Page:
Cheap Chinese rivals put Apple to shame

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Cheap Chinese rivals put Apple to shame



Apple is being outsold in China, the world’s largest handset market, by a company less than 1 percent its size, highlighting how the lack of low-cost products limits the iPhone-maker in emerging nations.

China Wireless Technologies is one of four domestic suppliers outselling Apple in China with smartphones tailored to the budget of the nation’s budding middle class. Its Coolpad 8060 retails for 619 yuan - or just under $100 - less than 20 percent the price of the cheapest iPhone.

China Wireless expects sales to rise 40 percent this year to 28 million phones, helped by low prices and new products such as fourth-generation handsets. Apple, whose smartphone has made it the world’s most profitable company, slipped to sixth place in China from fourth as it struggled to lure consumers earning an average of $577 a month.

“Apple, with its current stable of products, is unlikely to rank high as long as the general level of affluence in China is low,” said Magdalene Choong, a Phillip Securities analyst in Singapore who rates the company’s shares neutral.

Apple is trying to boost sales by opening more stores, adding an installment payment plan and seeking a handset deal with China Mobile, the world’s largest phone company by subscribers.

The company is also planning a smaller, cheaper version of the iPhone aimed at developing markets. The handset, costing somewhere between $99 and $149, would be introduced late this year at the earliest, a person familiar with the matter told Bloomberg News this month.

Apple’s iPhone made up about 15 percent of all smartphones sold in the third quarter of 2012, down from 23 percent in the first three months, according to data compiled by Bloomberg Industries, citing market researcher IDC. Smartphone shipments may grow 28 percent this year, led by emerging markets.

Apple “needs to adapt to where the growth is,” former Apple Chief Executive Officer John Sculley said in a Jan. 15 interview with Bloomberg TV. “It’s got to learn how to sell products that are priced for the price point that the emerging middle class in Asia, for example, can afford.”

China smartphone shipments will rise 44 percent to 300 million units this year, driven by handsets costing about 700 yuan ($112), IDC forecast on Dec. 17. The 619-yuan Coolpad runs on Google’s Android operating system and has a four-inch touchscreen display.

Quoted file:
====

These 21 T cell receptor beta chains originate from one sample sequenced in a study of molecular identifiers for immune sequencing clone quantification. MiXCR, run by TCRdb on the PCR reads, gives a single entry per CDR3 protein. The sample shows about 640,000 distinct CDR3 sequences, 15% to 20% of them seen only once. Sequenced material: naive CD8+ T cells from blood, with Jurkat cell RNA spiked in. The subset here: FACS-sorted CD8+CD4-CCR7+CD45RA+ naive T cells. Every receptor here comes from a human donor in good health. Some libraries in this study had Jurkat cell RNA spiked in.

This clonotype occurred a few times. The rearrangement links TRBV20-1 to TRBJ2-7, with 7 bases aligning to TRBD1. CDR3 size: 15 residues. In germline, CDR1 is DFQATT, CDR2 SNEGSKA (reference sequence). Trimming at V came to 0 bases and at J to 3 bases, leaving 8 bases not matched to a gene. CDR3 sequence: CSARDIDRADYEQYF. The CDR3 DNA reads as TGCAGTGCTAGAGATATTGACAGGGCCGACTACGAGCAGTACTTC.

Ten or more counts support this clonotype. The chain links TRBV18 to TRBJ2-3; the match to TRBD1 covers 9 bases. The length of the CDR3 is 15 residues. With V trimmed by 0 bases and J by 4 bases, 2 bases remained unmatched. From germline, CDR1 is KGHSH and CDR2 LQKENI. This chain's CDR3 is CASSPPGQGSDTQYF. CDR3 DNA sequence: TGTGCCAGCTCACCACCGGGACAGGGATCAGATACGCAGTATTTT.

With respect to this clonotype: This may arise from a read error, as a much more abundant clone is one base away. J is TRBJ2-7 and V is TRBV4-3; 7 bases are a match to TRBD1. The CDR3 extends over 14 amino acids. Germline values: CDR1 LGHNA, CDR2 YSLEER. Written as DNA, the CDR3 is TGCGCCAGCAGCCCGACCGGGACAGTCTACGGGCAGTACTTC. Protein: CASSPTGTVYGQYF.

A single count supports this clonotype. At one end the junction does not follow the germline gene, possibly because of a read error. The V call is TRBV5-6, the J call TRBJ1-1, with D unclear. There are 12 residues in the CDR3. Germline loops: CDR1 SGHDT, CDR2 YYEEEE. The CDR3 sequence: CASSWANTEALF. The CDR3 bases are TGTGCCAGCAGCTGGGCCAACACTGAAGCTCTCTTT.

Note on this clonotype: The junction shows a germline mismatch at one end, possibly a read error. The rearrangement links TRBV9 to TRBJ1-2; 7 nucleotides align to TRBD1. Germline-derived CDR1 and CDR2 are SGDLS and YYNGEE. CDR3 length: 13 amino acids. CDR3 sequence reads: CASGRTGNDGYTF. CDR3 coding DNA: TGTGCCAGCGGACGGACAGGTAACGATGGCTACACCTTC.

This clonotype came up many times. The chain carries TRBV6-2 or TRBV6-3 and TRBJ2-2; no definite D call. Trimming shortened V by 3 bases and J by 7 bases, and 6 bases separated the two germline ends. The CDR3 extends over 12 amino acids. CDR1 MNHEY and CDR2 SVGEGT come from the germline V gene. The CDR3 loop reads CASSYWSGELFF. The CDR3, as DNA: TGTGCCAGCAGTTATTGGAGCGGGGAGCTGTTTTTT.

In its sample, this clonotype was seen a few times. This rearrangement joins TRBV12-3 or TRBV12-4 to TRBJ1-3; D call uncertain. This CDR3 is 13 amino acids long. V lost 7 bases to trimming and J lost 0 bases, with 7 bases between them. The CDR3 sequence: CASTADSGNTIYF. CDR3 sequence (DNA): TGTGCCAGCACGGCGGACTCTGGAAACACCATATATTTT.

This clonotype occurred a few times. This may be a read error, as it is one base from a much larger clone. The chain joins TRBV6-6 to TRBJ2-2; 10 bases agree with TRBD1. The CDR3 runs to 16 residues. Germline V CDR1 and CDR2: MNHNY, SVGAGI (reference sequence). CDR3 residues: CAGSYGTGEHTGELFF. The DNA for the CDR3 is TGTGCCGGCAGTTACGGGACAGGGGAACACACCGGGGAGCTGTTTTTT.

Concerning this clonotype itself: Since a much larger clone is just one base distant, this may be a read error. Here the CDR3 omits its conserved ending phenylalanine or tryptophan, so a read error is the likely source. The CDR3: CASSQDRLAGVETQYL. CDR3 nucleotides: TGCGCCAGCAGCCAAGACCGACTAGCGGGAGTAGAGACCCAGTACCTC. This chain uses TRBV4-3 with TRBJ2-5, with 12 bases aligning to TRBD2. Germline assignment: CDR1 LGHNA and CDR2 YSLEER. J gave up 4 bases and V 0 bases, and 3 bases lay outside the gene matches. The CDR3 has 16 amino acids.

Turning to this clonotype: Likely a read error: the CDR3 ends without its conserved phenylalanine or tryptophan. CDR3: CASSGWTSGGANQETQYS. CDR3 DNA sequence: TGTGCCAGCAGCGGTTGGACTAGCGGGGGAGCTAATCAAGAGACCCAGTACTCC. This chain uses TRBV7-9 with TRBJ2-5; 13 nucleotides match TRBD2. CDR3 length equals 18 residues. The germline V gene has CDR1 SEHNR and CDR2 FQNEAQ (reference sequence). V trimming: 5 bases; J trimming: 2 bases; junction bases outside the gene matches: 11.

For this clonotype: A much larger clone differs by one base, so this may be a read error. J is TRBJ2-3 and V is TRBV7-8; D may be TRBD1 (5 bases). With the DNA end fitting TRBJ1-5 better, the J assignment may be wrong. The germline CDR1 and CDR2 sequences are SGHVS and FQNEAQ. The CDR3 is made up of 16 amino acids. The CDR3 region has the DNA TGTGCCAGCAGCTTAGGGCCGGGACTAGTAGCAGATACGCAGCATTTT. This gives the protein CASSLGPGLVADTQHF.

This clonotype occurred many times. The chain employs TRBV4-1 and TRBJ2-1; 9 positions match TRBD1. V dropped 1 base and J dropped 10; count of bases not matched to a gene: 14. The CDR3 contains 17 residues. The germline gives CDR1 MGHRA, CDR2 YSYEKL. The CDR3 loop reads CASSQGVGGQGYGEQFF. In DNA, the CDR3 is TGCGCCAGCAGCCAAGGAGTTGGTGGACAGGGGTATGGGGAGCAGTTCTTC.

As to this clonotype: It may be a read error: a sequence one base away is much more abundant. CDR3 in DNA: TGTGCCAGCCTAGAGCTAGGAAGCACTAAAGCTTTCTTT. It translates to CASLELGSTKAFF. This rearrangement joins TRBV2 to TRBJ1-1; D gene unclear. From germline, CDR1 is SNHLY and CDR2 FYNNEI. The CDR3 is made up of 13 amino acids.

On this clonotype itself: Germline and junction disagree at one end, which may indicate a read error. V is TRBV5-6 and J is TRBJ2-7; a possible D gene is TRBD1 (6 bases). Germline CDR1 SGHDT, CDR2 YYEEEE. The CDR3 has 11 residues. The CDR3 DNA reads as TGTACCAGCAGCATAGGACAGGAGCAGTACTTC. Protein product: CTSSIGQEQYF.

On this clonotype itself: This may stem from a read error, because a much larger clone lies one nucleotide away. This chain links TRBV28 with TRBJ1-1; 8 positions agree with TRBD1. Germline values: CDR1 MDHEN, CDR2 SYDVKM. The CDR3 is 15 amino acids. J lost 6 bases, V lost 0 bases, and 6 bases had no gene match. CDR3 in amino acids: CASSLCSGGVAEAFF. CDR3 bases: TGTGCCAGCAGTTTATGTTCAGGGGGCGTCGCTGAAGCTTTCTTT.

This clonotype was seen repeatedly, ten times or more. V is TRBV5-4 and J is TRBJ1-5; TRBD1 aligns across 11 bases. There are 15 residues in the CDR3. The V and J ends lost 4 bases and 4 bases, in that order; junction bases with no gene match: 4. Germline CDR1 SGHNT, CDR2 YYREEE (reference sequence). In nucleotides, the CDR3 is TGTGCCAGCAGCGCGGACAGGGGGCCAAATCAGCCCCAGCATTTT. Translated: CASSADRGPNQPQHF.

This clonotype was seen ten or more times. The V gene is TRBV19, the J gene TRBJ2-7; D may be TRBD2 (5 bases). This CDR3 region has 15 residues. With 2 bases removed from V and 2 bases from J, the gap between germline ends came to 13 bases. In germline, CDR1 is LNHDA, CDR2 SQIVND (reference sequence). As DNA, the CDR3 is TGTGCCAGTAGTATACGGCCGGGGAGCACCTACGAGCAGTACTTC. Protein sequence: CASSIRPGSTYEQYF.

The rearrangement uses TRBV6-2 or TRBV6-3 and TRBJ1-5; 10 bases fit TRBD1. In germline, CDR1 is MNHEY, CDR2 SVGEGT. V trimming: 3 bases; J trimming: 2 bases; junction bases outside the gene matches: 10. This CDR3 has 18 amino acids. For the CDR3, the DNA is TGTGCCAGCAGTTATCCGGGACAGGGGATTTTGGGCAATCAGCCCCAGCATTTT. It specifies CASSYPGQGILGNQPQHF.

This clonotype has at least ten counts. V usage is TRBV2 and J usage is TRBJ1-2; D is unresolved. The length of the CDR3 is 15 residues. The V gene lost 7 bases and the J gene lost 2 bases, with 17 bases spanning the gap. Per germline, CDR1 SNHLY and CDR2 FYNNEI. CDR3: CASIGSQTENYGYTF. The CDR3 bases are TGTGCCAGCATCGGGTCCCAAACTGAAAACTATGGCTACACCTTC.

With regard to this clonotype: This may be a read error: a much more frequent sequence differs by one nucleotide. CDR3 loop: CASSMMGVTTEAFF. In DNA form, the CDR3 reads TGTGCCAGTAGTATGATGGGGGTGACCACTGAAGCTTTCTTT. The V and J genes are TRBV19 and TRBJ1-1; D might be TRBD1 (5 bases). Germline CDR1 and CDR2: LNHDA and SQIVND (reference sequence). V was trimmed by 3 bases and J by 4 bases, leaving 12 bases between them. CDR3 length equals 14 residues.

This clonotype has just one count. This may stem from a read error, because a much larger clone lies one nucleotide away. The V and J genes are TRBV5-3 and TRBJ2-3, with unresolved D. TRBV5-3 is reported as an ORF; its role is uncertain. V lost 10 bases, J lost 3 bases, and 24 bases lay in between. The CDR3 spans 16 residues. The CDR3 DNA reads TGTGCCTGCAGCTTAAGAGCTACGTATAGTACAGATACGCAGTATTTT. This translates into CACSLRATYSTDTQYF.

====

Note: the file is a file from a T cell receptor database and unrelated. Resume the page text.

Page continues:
“The low-end devices will get cheaper and better,” said Sandy Shen, a Gartner analyst in Shanghai. “If you talk about market share, then the high-end will get smaller and smaller as the market expands.”

The cheapest iPhone on Apple’s China Web site, an 8-gigabyte iPhone 4, costs 3,088 yuan. The latest iPhone 5 starts at 5,288 yuan. Carolyn Wu, a spokeswoman for Apple in Beijing, declined to comment on the company’s China strategy.

As Apple’s share of China’s smartphone market declined, China Wireless surged to third place in the three months ended September, up from sixth in the preceding quarter, according to IDC. That was the first time the company entered the top five.

Samsung Electronics headed the list, helped by tie-ups with all three wireless carriers and sales of cheaper phones. The Samsung 7568 Galaxy smartphone costs as little as 1,299 yuan through China Mobile.

The top five was rounded out by three other local vendors that have also overtaken Apple handset sales in China by offering devices at a fraction of the iPhone’s cost, according to IDC. Beijing-based Lenovo Group was in second place, while ZTE and Huawei Technologies, both based in the southern city of Shenzhen, ranked fourth and fifth.

“We’ve had strong growth in sales volume and revenue because our company is focused on the low end of the Chinese market,” China Wireless CFO Jiang Chao said in an interview at the company’s headquarters, also in Shenzhen. “Only Chinese companies like ours, ZTE, Huawei and Lenovo can develop these low-end smartphones.” Bloomberg
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